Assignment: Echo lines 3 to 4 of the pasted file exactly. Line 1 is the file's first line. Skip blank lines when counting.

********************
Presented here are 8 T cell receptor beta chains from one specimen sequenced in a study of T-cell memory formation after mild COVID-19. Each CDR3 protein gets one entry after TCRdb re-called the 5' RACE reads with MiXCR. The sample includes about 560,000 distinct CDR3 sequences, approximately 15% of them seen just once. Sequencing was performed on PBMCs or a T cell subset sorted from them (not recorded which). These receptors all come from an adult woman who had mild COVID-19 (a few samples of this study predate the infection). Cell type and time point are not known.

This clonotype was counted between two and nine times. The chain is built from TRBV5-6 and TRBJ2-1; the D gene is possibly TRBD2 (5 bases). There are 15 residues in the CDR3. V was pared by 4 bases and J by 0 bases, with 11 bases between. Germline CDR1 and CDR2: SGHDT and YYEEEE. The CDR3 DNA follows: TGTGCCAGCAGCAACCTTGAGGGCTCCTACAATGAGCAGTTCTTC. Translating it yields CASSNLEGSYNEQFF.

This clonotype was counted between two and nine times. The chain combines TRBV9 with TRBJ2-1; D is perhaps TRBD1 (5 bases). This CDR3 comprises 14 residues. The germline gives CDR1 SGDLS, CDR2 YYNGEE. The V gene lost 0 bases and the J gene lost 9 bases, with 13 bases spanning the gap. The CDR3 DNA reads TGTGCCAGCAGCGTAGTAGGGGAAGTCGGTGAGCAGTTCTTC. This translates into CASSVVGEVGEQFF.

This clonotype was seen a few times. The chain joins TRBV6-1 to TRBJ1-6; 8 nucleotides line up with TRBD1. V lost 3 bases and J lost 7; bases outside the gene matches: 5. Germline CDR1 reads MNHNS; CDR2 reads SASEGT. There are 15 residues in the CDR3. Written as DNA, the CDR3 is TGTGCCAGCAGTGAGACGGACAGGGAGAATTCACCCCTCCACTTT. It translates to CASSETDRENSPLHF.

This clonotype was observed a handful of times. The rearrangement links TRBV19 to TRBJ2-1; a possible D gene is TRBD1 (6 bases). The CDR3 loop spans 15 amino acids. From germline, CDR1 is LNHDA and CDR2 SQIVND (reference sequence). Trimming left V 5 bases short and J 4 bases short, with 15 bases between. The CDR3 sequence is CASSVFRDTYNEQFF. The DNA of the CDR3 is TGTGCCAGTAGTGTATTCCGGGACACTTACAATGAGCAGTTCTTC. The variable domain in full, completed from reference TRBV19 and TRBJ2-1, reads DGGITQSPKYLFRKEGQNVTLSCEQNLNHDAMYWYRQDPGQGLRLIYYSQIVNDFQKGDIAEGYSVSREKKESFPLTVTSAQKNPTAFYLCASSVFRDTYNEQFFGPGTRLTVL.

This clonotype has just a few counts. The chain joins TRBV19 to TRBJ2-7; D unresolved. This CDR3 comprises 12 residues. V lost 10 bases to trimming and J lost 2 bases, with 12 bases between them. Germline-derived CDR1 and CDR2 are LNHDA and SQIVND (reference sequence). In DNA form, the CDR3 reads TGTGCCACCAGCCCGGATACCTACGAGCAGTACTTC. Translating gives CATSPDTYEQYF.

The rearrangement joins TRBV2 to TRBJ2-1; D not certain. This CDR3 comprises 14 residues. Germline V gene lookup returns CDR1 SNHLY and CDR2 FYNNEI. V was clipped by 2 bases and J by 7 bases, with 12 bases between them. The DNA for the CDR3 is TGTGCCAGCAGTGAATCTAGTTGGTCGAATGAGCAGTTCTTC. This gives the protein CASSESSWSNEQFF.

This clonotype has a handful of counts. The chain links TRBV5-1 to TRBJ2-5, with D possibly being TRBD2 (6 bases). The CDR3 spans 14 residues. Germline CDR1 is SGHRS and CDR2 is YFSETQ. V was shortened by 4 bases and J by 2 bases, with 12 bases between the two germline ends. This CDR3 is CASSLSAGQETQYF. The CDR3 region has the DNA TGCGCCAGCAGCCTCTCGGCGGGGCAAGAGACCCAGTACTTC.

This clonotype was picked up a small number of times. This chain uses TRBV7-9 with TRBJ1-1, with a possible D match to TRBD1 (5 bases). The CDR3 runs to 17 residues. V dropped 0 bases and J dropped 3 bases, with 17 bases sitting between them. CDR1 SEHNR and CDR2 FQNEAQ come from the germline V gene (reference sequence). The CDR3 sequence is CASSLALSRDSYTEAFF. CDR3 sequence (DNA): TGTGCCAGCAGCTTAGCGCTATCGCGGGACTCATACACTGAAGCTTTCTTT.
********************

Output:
This clonotype was counted between two and nine times. The chain combines TRBV9 with TRBJ2-1; D is perhaps TRBD1 (5 bases). This CDR3 comprises 14 residues. The germline gives CDR1 SGDLS, CDR2 YYNGEE. The V gene lost 0 bases and the J gene lost 9 bases, with 13 bases spanning the gap. The CDR3 DNA reads TGTGCCAGCAGCGTAGTAGGGGAAGTCGGTGAGCAGTTCTTC. This translates into CASSVVGEVGEQFF.

This clonotype was seen a few times. The chain joins TRBV6-1 to TRBJ1-6; 8 nucleotides line up with TRBD1. V lost 3 bases and J lost 7; bases outside the gene matches: 5. Germline CDR1 reads MNHNS; CDR2 reads SASEGT. There are 15 residues in the CDR3. Written as DNA, the CDR3 is TGTGCCAGCAGTGAGACGGACAGGGAGAATTCACCCCTCCACTTT. It translates to CASSETDRENSPLHF.